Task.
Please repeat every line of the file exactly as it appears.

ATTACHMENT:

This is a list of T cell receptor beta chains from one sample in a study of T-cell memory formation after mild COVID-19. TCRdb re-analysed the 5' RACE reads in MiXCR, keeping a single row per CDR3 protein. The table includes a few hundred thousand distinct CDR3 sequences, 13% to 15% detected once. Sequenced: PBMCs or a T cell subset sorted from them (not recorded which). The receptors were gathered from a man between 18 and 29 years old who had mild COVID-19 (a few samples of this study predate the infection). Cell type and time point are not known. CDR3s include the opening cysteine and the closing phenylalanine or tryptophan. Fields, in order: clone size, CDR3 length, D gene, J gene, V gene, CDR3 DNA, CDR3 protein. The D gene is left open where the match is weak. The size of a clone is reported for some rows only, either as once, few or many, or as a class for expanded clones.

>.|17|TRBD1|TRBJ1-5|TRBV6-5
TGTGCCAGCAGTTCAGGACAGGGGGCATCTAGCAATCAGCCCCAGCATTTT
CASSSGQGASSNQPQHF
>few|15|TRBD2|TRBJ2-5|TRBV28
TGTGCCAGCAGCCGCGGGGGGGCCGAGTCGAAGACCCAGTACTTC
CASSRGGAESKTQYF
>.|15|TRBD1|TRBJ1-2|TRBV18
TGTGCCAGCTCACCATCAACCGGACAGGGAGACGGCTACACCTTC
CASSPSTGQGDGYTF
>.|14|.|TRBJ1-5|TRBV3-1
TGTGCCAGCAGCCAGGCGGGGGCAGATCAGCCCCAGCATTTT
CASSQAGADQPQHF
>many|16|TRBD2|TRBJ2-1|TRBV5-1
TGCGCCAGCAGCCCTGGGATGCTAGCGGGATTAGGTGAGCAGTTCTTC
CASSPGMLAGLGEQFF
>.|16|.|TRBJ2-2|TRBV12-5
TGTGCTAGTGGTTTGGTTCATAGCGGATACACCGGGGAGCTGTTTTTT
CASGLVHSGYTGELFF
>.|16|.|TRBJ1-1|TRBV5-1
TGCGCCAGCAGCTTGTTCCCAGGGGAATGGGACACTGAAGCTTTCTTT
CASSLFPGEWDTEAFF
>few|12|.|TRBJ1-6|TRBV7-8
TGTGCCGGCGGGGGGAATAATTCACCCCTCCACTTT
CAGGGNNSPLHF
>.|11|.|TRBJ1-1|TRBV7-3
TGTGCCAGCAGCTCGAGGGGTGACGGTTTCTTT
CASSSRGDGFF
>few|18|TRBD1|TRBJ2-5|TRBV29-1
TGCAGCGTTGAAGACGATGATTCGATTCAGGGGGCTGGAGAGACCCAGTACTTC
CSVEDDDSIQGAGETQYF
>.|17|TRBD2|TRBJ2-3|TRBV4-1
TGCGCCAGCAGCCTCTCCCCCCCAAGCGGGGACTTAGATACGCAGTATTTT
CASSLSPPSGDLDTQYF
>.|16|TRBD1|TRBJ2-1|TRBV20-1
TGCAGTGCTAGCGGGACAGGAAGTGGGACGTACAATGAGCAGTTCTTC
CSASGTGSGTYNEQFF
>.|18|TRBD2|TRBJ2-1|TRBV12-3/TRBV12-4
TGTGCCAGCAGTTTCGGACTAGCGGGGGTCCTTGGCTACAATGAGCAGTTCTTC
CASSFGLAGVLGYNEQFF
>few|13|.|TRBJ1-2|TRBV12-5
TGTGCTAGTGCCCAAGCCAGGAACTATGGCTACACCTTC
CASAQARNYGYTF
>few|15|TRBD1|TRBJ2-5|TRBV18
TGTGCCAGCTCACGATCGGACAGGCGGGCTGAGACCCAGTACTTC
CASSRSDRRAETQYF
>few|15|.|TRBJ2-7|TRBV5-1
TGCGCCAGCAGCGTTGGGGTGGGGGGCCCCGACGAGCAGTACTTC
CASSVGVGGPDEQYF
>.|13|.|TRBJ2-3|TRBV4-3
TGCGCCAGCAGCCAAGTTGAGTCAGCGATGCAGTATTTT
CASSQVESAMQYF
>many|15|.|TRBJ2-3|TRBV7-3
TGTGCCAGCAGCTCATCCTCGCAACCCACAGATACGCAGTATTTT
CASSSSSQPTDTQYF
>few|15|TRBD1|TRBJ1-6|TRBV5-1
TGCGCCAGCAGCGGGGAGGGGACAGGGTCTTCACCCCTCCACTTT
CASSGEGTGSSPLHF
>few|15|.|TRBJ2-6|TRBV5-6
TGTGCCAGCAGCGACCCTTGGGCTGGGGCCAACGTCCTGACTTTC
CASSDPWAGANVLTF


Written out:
This is a list of T cell receptor beta chains from one sample in a study of T-cell memory formation after mild COVID-19. TCRdb re-analysed the 5' RACE reads in MiXCR, keeping a single row per CDR3 protein. The table includes a few hundred thousand distinct CDR3 sequences, 13% to 15% detected once. Sequenced: PBMCs or a T cell subset sorted from them (not recorded which). The receptors were gathered from a man between 18 and 29 years old who had mild COVID-19 (a few samples of this study predate the infection). Cell type and time point are not known. CDR3s include the opening cysteine and the closing phenylalanine or tryptophan. Fields, in order: clone size, CDR3 length, D gene, J gene, V gene, CDR3 DNA, CDR3 protein. The D gene is left open where the match is weak. The size of a clone is reported for some rows only, either as once, few or many, or as a class for expanded clones.

>.|17|TRBD1|TRBJ1-5|TRBV6-5
TGTGCCAGCAGTTCAGGACAGGGGGCATCTAGCAATCAGCCCCAGCATTTT
CASSSGQGASSNQPQHF
>few|15|TRBD2|TRBJ2-5|TRBV28
TGTGCCAGCAGCCGCGGGGGGGCCGAGTCGAAGACCCAGTACTTC
CASSRGGAESKTQYF
>.|15|TRBD1|TRBJ1-2|TRBV18
TGTGCCAGCTCACCATCAACCGGACAGGGAGACGGCTACACCTTC
CASSPSTGQGDGYTF
>.|14|.|TRBJ1-5|TRBV3-1
TGTGCCAGCAGCCAGGCGGGGGCAGATCAGCCCCAGCATTTT
CASSQAGADQPQHF
>many|16|TRBD2|TRBJ2-1|TRBV5-1
TGCGCCAGCAGCCCTGGGATGCTAGCGGGATTAGGTGAGCAGTTCTTC
CASSPGMLAGLGEQFF
>.|16|.|TRBJ2-2|TRBV12-5
TGTGCTAGTGGTTTGGTTCATAGCGGATACACCGGGGAGCTGTTTTTT
CASGLVHSGYTGELFF
>.|16|.|TRBJ1-1|TRBV5-1
TGCGCCAGCAGCTTGTTCCCAGGGGAATGGGACACTGAAGCTTTCTTT
CASSLFPGEWDTEAFF
>few|12|.|TRBJ1-6|TRBV7-8
TGTGCCGGCGGGGGGAATAATTCACCCCTCCACTTT
CAGGGNNSPLHF
>.|11|.|TRBJ1-1|TRBV7-3
TGTGCCAGCAGCTCGAGGGGTGACGGTTTCTTT
CASSSRGDGFF
>few|18|TRBD1|TRBJ2-5|TRBV29-1
TGCAGCGTTGAAGACGATGATTCGATTCAGGGGGCTGGAGAGACCCAGTACTTC
CSVEDDDSIQGAGETQYF
>.|17|TRBD2|TRBJ2-3|TRBV4-1
TGCGCCAGCAGCCTCTCCCCCCCAAGCGGGGACTTAGATACGCAGTATTTT
CASSLSPPSGDLDTQYF
>.|16|TRBD1|TRBJ2-1|TRBV20-1
TGCAGTGCTAGCGGGACAGGAAGTGGGACGTACAATGAGCAGTTCTTC
CSASGTGSGTYNEQFF
>.|18|TRBD2|TRBJ2-1|TRBV12-3/TRBV12-4
TGTGCCAGCAGTTTCGGACTAGCGGGGGTCCTTGGCTACAATGAGCAGTTCTTC
CASSFGLAGVLGYNEQFF
>few|13|.|TRBJ1-2|TRBV12-5
TGTGCTAGTGCCCAAGCCAGGAACTATGGCTACACCTTC
CASAQARNYGYTF
>few|15|TRBD1|TRBJ2-5|TRBV18
TGTGCCAGCTCACGATCGGACAGGCGGGCTGAGACCCAGTACTTC
CASSRSDRRAETQYF
>few|15|.|TRBJ2-7|TRBV5-1
TGCGCCAGCAGCGTTGGGGTGGGGGGCCCCGACGAGCAGTACTTC
CASSVGVGGPDEQYF
>.|13|.|TRBJ2-3|TRBV4-3
TGCGCCAGCAGCCAAGTTGAGTCAGCGATGCAGTATTTT
CASSQVESAMQYF
>many|15|.|TRBJ2-3|TRBV7-3
TGTGCCAGCAGCTCATCCTCGCAACCCACAGATACGCAGTATTTT
CASSSSSQPTDTQYF
>few|15|TRBD1|TRBJ1-6|TRBV5-1
TGCGCCAGCAGCGGGGAGGGGACAGGGTCTTCACCCCTCCACTTT
CASSGEGTGSSPLHF
>few|15|.|TRBJ2-6|TRBV5-6
TGTGCCAGCAGCGACCCTTGGGCTGGGGCCAACGTCCTGACTTTC
CASSDPWAGANVLTF